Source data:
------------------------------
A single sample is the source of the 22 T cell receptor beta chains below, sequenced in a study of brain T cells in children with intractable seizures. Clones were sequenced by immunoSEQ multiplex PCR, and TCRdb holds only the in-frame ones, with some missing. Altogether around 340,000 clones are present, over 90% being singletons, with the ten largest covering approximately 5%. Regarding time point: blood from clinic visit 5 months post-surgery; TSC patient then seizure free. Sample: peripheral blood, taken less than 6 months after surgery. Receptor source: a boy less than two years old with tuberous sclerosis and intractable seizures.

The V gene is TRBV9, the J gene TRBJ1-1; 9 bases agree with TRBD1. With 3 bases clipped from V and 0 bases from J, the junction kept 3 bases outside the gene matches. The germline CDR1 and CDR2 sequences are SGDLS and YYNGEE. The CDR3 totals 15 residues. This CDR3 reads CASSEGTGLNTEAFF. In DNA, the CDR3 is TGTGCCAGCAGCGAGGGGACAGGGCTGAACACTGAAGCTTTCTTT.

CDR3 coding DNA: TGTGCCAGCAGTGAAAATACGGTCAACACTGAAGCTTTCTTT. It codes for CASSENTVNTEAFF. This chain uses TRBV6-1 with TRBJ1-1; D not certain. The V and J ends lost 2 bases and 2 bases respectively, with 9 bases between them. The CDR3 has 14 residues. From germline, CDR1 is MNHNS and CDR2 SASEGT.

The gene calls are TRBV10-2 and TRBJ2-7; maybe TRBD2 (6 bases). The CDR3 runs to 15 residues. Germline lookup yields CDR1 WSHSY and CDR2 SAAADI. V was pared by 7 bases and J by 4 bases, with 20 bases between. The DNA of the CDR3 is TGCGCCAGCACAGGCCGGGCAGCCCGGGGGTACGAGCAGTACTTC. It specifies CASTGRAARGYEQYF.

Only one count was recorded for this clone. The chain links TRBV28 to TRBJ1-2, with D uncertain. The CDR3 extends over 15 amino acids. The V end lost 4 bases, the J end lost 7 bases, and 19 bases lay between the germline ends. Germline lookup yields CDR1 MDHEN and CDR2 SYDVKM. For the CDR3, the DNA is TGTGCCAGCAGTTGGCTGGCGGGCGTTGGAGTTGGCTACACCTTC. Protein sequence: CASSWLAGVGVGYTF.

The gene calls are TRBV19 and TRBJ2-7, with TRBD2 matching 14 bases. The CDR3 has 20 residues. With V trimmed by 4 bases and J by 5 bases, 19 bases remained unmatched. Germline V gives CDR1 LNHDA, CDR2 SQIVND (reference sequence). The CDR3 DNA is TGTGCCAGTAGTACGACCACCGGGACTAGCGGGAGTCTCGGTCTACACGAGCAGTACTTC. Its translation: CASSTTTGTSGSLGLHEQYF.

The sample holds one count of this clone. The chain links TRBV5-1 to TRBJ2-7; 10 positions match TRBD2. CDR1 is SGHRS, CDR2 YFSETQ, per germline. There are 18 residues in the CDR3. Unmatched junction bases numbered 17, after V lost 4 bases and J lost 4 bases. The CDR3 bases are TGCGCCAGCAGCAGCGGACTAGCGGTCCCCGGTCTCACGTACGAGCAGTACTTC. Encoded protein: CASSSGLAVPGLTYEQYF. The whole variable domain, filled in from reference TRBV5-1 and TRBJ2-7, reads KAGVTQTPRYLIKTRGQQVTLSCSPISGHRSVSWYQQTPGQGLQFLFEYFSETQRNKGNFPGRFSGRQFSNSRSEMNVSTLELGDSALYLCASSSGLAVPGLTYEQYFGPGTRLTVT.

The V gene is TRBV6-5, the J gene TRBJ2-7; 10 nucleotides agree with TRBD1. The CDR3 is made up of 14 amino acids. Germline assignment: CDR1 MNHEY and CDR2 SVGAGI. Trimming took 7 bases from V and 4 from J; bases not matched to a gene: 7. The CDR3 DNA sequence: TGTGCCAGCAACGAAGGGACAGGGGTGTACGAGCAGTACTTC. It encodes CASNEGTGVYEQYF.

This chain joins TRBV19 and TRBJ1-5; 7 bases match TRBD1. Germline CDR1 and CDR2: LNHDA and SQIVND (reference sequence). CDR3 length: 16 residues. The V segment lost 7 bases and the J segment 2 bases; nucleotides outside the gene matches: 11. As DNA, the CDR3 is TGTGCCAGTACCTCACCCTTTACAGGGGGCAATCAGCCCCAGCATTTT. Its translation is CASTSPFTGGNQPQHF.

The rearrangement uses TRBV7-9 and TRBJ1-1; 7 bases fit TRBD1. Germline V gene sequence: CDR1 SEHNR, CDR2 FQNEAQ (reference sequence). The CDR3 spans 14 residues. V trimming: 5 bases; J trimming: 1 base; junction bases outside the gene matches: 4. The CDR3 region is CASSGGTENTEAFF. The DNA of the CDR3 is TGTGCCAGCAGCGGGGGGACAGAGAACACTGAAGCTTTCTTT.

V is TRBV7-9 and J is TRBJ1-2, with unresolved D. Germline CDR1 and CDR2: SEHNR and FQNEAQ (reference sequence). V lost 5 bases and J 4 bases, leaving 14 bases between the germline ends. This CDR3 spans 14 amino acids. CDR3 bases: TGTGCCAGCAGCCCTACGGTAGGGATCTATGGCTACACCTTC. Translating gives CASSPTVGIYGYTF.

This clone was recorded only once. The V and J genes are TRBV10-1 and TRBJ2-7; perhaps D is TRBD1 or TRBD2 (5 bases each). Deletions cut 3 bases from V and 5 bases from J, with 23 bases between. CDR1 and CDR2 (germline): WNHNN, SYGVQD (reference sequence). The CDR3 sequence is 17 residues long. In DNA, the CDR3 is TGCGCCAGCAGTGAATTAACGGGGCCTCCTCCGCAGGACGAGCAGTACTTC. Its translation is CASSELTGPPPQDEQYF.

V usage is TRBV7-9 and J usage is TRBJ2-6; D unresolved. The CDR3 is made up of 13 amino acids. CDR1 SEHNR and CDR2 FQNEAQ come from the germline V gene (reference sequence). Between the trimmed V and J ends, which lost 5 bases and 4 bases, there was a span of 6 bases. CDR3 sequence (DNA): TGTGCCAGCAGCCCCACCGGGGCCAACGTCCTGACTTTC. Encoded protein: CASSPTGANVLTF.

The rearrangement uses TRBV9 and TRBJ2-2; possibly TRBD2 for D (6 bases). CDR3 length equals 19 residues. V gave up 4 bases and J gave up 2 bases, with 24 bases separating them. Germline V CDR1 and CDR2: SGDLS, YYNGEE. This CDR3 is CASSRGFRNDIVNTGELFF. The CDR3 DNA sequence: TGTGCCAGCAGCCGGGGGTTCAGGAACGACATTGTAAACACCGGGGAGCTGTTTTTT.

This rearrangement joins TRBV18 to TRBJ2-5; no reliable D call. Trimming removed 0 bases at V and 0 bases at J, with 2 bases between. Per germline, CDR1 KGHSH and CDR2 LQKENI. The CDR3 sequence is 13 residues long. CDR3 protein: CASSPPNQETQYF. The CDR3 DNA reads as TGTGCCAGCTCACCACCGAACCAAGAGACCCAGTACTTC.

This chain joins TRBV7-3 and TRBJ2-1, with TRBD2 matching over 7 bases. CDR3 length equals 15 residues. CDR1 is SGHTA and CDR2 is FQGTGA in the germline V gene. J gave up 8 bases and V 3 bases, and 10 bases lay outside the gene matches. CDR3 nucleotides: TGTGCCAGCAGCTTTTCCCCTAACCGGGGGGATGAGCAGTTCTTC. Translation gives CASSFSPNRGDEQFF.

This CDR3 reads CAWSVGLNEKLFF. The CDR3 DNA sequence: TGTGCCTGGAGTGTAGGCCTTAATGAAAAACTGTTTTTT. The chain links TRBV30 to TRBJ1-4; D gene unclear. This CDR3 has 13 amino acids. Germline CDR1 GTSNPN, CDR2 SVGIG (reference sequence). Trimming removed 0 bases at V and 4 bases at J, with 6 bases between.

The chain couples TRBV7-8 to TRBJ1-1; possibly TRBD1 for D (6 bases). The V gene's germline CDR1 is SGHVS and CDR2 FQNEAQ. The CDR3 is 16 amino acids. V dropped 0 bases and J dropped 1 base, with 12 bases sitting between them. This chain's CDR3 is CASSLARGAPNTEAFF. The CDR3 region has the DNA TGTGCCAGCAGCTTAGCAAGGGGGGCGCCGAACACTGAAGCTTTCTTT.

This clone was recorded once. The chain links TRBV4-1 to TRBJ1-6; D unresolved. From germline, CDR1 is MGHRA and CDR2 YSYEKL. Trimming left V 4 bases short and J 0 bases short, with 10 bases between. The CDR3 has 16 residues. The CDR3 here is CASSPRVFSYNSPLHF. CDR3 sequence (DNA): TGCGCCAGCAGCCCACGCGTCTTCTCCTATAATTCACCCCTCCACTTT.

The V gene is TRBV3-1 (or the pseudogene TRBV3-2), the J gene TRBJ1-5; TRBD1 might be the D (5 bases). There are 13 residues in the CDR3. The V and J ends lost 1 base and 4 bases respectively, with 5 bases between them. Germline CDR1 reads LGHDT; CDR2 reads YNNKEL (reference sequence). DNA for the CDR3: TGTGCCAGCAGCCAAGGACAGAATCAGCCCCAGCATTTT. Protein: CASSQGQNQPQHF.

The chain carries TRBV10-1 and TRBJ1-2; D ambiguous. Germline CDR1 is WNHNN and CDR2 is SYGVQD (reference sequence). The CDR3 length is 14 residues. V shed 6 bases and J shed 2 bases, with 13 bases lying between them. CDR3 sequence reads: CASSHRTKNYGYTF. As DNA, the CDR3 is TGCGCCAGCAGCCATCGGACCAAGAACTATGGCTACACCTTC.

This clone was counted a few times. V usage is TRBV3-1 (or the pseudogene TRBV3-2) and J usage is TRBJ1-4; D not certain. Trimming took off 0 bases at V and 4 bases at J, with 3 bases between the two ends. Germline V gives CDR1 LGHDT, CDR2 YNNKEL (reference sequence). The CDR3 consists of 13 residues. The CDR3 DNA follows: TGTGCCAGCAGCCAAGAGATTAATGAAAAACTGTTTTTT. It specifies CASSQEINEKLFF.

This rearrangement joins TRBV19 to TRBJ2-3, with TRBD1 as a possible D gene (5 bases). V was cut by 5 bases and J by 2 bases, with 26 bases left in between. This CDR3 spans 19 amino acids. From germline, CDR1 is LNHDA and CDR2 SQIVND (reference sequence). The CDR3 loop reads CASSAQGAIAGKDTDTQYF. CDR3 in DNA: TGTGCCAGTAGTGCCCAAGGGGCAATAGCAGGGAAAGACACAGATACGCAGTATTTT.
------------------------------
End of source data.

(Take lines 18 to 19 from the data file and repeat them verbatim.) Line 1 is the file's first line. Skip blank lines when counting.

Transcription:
The chain couples TRBV7-8 to TRBJ1-1; possibly TRBD1 for D (6 bases). The V gene's germline CDR1 is SGHVS and CDR2 FQNEAQ. The CDR3 is 16 amino acids. V dropped 0 bases and J dropped 1 base, with 12 bases sitting between them. This chain's CDR3 is CASSLARGAPNTEAFF. The CDR3 region has the DNA TGTGCCAGCAGCTTAGCAAGGGGGGCGCCGAACACTGAAGCTTTCTTT.

This clone was recorded once. The chain links TRBV4-1 to TRBJ1-6; D unresolved. From germline, CDR1 is MGHRA and CDR2 YSYEKL. Trimming left V 4 bases short and J 0 bases short, with 10 bases between. The CDR3 has 16 residues. The CDR3 here is CASSPRVFSYNSPLHF. CDR3 sequence (DNA): TGCGCCAGCAGCCCACGCGTCTTCTCCTATAATTCACCCCTCCACTTT.